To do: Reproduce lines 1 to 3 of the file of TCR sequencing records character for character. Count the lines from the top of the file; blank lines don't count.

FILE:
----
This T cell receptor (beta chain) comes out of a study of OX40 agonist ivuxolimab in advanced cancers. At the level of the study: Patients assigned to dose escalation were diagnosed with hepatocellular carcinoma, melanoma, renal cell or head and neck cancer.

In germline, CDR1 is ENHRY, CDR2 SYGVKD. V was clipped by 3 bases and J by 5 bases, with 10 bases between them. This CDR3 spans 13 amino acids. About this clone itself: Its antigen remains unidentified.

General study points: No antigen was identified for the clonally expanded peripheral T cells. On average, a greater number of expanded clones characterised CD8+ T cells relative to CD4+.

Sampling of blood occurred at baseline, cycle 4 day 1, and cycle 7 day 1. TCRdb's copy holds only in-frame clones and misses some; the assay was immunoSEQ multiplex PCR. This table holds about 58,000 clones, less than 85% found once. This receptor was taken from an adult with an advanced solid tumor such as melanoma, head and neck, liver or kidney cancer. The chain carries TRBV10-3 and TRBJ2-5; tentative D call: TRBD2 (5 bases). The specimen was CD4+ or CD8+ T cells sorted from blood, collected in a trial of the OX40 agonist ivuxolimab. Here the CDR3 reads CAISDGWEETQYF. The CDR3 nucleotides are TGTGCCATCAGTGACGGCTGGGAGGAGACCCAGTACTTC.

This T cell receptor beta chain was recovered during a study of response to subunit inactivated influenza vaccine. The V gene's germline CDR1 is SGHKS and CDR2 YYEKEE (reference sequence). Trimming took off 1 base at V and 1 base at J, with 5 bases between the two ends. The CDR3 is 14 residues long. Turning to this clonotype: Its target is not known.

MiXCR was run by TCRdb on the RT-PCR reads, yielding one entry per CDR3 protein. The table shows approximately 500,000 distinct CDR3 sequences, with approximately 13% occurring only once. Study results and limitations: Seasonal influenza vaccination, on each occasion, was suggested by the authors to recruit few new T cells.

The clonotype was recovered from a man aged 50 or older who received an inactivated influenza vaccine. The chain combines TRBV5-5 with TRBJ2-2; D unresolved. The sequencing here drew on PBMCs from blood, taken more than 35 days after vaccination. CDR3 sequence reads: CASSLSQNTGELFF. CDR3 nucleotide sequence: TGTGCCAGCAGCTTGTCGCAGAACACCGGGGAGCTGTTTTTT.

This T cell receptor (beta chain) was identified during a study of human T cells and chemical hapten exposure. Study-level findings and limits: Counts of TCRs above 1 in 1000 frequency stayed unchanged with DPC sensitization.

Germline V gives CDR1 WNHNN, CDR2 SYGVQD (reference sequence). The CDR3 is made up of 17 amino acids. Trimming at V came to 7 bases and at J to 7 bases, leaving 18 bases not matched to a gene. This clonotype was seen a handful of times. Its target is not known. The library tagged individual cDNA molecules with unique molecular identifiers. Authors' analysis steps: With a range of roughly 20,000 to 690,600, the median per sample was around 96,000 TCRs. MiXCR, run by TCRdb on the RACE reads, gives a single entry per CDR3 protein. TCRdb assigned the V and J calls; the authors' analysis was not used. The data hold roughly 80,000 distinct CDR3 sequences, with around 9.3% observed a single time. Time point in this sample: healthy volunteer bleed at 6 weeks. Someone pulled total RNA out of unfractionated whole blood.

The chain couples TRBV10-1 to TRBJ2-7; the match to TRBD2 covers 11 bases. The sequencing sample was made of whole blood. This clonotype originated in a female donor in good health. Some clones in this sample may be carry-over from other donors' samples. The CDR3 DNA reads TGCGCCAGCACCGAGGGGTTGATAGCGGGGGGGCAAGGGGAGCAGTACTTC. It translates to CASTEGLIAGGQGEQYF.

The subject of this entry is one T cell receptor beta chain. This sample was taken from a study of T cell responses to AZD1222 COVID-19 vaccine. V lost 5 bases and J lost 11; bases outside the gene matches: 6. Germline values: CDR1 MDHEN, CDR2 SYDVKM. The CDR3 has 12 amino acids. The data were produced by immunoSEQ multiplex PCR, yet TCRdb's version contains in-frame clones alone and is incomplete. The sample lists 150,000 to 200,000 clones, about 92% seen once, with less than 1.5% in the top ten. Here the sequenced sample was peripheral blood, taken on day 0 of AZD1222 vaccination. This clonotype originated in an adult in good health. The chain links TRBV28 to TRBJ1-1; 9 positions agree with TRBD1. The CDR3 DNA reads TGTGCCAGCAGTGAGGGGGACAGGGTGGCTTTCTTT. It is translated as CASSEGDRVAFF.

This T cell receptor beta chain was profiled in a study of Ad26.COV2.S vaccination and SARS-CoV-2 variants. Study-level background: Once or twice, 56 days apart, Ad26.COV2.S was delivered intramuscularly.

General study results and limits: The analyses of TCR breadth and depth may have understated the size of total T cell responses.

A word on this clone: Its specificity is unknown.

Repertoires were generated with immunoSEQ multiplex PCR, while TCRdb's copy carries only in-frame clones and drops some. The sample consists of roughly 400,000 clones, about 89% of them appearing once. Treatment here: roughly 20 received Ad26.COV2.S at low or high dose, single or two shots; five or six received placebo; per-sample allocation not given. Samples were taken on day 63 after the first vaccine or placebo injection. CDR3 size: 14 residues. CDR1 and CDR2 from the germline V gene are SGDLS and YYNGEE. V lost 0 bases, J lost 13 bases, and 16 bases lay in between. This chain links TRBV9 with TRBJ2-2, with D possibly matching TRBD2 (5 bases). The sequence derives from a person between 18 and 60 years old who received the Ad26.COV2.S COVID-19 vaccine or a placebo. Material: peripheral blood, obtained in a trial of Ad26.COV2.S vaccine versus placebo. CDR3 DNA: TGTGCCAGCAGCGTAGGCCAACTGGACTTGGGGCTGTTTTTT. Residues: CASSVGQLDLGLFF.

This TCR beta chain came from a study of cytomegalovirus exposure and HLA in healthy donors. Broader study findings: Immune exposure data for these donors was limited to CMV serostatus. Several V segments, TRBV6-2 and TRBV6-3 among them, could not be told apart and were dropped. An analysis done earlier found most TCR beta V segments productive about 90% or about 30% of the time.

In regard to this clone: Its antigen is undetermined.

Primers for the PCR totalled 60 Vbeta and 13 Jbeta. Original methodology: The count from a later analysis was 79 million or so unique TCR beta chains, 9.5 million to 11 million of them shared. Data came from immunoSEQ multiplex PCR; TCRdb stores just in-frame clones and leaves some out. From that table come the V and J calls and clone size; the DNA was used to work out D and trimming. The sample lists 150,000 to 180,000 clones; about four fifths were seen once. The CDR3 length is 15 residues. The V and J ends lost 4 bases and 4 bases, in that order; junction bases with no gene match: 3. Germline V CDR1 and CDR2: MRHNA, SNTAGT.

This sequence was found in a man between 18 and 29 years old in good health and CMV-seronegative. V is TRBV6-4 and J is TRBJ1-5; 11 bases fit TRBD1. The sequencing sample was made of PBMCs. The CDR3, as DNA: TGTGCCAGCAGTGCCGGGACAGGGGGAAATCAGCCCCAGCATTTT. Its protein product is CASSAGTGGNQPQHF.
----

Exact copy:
This T cell receptor (beta chain) comes out of a study of OX40 agonist ivuxolimab in advanced cancers. At the level of the study: Patients assigned to dose escalation were diagnosed with hepatocellular carcinoma, melanoma, renal cell or head and neck cancer.

In germline, CDR1 is ENHRY, CDR2 SYGVKD. V was clipped by 3 bases and J by 5 bases, with 10 bases between them. This CDR3 spans 13 amino acids. About this clone itself: Its antigen remains unidentified.

General study points: No antigen was identified for the clonally expanded peripheral T cells. On average, a greater number of expanded clones characterised CD8+ T cells relative to CD4+.